Girl, 3 years. Brought in with a severe acute asthmatic attack, probably precipitated by a viral infection. She has great difficulty in breathing (expiratory wheeze, no viscid sputum), little coughing and a slight temperature (38.2°C). Further history and physical examination reveal nothing. Apart from minor childhood infections she has never been ill before and she takes no drugs. Your P-drug for such a case is a salbutamol inhaler.

Patient 15:

Woman, 22 years, 2 months pregnant. Large abscess on her right forearm. You conclude that she will need surgery fast, but in the meantime you want to relieve the pain. Your P-drug for common pain is acetylsalicylic acid (aspirin) tablets.

Patient 16:

Boy, 4 years. Cough and fever of 39.5°C. Diagnosis: pneumonia. One of your P-drugs for pneumonia is tetracycline tablets.

Patient 13 (hypertension)

Atenolol is a good P-drug for the treatment of essential hypertension in patients below 50 years of age, and it is very convenient. However, like all beta-blockers, it is relatively contraindicated in asthma. Despite the fact that it is a selective beta-blocker, it can induce asthmatic problems, especially in higher doses because selectivity then diminishes. If the asthma is not very severe, atenolol can be prescribed in a low dose. In severe asthma you should probably switch to diuretics; almost any thiazide is a good choice.

Patient 14 (child with acute asthma)

In this child a fast effect is needed, and tablets work too slowly for that. Inhalers only work when the patient knows how to use them and can still breathe enough to inhale. In the case of a severe asthma attack this is usually not possible; moreover, some children below the age of five may experience difficulties with an inhaler. Intravenous injection in young children can be very difficult. If an inhaler cannot be used, the best alternative is to give salbutamol by subcutaneous or intramuscular injection, which is easy and only briefly painful.

Patient 15 (abscess)

This patient is pregnant and will soon be operated on. In this case acetylsalicylic acid is contraindicated as it affects the blood clotting mechanism and also passes the placenta. You should switch to another drug that does not interfere with clotting. Paracetamol is a good choice and there is no evidence that it has any effect on the fetus when it is given for a short time.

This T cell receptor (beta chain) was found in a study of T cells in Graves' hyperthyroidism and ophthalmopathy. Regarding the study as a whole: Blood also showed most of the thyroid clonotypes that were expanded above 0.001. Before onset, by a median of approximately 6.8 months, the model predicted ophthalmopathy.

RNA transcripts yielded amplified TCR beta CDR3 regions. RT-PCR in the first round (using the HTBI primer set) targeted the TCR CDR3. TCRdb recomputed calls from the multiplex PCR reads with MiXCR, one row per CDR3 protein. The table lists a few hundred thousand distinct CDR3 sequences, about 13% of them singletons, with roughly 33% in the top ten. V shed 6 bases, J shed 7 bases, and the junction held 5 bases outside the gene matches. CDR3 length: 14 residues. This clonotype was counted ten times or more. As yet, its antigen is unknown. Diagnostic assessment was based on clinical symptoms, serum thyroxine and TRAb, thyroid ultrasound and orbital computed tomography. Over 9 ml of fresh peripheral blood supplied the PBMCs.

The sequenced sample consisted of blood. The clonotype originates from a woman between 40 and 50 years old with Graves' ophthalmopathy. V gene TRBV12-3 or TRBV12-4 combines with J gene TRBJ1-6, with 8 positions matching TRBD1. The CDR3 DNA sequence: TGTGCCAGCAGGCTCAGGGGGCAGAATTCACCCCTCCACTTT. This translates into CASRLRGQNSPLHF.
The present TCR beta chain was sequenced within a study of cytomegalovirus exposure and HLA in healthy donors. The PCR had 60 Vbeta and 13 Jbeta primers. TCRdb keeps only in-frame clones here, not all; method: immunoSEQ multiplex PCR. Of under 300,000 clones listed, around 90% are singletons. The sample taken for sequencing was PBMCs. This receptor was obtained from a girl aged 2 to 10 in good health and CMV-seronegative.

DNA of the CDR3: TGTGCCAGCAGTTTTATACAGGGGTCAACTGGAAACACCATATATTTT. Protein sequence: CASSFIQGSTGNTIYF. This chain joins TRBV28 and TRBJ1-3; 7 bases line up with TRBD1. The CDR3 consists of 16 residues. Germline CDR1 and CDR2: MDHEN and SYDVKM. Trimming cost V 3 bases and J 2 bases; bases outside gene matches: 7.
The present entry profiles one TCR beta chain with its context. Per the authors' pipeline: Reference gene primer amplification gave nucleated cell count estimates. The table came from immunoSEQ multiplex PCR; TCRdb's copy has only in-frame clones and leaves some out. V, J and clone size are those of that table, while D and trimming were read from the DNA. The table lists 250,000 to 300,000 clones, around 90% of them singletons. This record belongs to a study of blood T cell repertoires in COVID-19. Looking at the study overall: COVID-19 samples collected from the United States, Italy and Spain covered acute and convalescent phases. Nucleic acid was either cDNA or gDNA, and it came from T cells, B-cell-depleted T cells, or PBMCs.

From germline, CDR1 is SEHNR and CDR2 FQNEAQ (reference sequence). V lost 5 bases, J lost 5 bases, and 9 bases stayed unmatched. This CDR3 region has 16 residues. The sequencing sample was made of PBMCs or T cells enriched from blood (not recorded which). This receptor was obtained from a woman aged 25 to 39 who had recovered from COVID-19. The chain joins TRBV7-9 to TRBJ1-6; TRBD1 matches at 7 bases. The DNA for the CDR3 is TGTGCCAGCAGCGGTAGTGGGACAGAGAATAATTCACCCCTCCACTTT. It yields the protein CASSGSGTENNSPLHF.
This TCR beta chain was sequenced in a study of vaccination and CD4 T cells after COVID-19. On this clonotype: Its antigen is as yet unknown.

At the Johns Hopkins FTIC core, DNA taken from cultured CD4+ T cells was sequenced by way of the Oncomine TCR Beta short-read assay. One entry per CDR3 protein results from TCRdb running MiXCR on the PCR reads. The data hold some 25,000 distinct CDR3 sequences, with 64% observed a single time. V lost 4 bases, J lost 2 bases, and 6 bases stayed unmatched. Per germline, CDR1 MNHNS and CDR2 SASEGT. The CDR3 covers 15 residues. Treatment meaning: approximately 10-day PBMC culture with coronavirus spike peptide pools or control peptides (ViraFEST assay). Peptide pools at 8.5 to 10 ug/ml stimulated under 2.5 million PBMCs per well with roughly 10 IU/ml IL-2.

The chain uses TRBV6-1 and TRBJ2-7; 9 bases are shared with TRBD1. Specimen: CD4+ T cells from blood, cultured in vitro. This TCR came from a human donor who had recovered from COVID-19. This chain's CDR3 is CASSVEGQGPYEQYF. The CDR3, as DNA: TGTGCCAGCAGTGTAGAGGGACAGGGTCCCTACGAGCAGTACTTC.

Patient 16 (pneumonia)

Tetracycline is not a good drug for children below 12 years of age, because it can cause discolouration of the teeth. The drug may interact with milk and the child may have problems swallowing the large tablets. The drug and, if possible, the dosage form, will therefore have to be changed. Good alternatives are cotrimoxazole and amoxicillin. Tablets or parts of tablets could be crushed and dissolved in water, which is cost-effective if you can clearly explain the procedure to the parents.3 You could also prescribe a more convenient dosage form, such as a syrup, although this is more expensive.

3 This is a cheap and convenient way of giving a drug to a small child. However, it should not be done with capsules nor with special tablets such as sugarcoated or slow-release preparations.

In all these patients your P-drug was not suitable, and in each case you had to change either the active substance or the dosage form, or both. Atenolol was contraindicated because of another disease (asthma); an inhaler was not suitable because the child was too young to handle it; acetylsalicylic acid was contraindicated because it affects the blood clotting mechanism and because the patient is pregnant; and tetracycline tablets were contraindicated because of serious side effects in young children, possible interactions with milk, and inconvenience as a dosage form.